Dream of: 09 September 1996 "The Human Drama"

I was on the run, fleeing through a dense jungle. I was wearing green army fatigues which I hoped would camouflage me. Hearing a plane overhead, and sensing it was an enemy plane looking for me, I lay down on the ground and curled up as tightly as I could. After the plane had passed, I rose and ran. I was trying to reach my own troops, still some distance from me. When I saw that the plane had turned around and was coming back, I thought I must have been spotted after all.


I was experiencing a novel, actually experiencing instead of just reading. In the novel, I was sitting in the front passenger seat of a car which my father was driving, and in which two other members of my family were also riding. We were in flight, trying to escape enemy forces and to reach our own people. We were riding along a rough rocky road, which I knew was in Vietnam, sometime during World War I. As I tried to think of what I knew about Vietnam during World War I, I employed a method I commonly used when I tried to set the scene for a novel I was reading: I thought about other literary works which I had already read which had had the same setting. However, I had difficulty recalling anything to do with Vietnam during World War I. It seemed as if I had read one novel with that setting, but I couldn't clearly remember it. It also seemed as if the movie The Last Emperor had been partially set in Vietnam during World War I, and I ransacked my memory for scenes from that movie.

I also thought about how it seemed the time and place in a novel were merely the background for the human events which took place in the novel. I thought about how in my own writing, when I gave descriptions of the time and place, that I shouldn't simply do so for the sake of the descriptions, and that I shouldn't become carried away with superfluous descriptions. I knew I always disliked (when I was reading a novel) when the author would start giving a long-winded description of the scenery when the scenery had nothing to do with the action of the novel. For instance, I thought if I were describing the ragged road down which I was now riding, I should keep in mind what was actually important: the human drama. I thought the description of the setting should always relate to the human action.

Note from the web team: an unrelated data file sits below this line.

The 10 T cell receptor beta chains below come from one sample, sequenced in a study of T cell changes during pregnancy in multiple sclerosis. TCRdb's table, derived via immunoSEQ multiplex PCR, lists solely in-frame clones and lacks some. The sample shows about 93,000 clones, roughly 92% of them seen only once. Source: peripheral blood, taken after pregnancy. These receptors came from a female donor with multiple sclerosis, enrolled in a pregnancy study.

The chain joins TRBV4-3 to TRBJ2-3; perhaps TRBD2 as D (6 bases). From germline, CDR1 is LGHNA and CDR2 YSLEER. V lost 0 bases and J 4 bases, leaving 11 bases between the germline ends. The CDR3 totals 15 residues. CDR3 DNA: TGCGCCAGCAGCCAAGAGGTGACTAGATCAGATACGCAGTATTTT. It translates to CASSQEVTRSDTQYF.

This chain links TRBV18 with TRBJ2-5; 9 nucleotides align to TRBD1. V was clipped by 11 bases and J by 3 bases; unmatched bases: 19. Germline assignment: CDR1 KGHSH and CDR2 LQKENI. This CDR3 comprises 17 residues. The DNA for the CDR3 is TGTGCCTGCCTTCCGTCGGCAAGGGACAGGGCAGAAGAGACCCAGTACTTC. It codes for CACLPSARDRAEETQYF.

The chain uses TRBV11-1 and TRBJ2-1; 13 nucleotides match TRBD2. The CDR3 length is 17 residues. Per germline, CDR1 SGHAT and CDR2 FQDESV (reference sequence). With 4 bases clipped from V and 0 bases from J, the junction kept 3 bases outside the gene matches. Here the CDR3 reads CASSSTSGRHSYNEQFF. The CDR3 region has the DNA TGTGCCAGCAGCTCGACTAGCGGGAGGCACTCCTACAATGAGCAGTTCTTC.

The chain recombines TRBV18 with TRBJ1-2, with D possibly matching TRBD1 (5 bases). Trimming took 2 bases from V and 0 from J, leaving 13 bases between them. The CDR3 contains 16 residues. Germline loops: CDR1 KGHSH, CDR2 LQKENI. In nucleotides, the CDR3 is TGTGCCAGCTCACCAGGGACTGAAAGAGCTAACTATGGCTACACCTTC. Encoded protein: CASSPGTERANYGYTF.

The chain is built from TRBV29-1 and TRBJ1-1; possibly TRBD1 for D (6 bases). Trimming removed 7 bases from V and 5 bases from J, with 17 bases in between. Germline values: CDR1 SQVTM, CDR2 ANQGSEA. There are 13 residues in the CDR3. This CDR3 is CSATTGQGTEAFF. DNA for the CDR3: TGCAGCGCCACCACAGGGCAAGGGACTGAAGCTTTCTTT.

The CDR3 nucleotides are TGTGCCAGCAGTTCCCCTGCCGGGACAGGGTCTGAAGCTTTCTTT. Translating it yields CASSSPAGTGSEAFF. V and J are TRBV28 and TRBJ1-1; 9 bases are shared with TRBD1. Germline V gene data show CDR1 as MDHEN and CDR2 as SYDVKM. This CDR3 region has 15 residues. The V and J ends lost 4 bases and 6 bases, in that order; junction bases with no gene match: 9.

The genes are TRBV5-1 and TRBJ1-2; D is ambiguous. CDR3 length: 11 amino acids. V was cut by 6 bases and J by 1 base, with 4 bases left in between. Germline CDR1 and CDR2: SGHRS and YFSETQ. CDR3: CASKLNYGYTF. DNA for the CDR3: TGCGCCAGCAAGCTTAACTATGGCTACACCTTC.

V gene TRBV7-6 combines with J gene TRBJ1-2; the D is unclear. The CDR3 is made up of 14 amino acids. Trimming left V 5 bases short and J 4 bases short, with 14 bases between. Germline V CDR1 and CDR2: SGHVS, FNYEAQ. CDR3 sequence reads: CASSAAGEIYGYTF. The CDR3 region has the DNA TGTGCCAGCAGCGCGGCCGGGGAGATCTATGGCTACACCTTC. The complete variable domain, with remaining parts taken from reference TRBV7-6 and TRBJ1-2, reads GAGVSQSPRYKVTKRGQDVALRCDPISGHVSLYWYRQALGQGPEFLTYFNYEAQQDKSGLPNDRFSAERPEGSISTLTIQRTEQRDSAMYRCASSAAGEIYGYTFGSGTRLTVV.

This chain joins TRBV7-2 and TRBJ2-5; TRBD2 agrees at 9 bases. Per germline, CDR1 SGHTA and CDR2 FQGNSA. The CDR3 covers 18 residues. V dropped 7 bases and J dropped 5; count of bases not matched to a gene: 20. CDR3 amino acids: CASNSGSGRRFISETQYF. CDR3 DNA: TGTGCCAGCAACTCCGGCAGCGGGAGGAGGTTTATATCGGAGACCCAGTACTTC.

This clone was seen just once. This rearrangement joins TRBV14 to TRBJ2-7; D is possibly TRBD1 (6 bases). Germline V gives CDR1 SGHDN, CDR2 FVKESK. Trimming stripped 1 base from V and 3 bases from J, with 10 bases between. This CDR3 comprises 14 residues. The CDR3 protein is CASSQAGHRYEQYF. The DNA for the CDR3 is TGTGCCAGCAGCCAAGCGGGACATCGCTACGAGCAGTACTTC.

Continuing on, as my father drove past a house, I noticed a large boulder rolling down the inclining yard, and I thought we needed to be careful there. After we had passed the house, I looked back and saw some people pushing the boulder.

It was growing dark and we had the headlights turned on. The road ahead curved off to the left. Right ahead of us, past the curve, was a tall dead tree which shone under our headlights. I was astonished to see what appeared to be a white mountain lion or cougar climbing straight up the side of the tree. I was extremely impressed, having never actually seen such an animal out in the wild. The area around us was becoming ever more jungle-like. Just about then, I also noticed a giraffe under the tree where the cougar was climbing. We had obviously entered into the jungle wilds, and I wondered what other kinds of animals were lurking in the increasingly dense vegetation which was crowding in on the road.

I was becoming increasingly concerned about whether my father and I were going to reach our destination. I wanted to know just how much farther we had to go, but when I asked my father, he didn't seem inclined to tell me. I continued to implore, saying, "Just give me an idea."

He finally mumbled, "A hundred miles."

Just as my father spoke, we turned the curve to our left, and found that the road had simply run out, that we were now driving through an overgrown field. Up ahead it looked even worse, almost impassable. I groaned, "Oh my God. We can't go a hundred miles in this. We can't go a mile in this."

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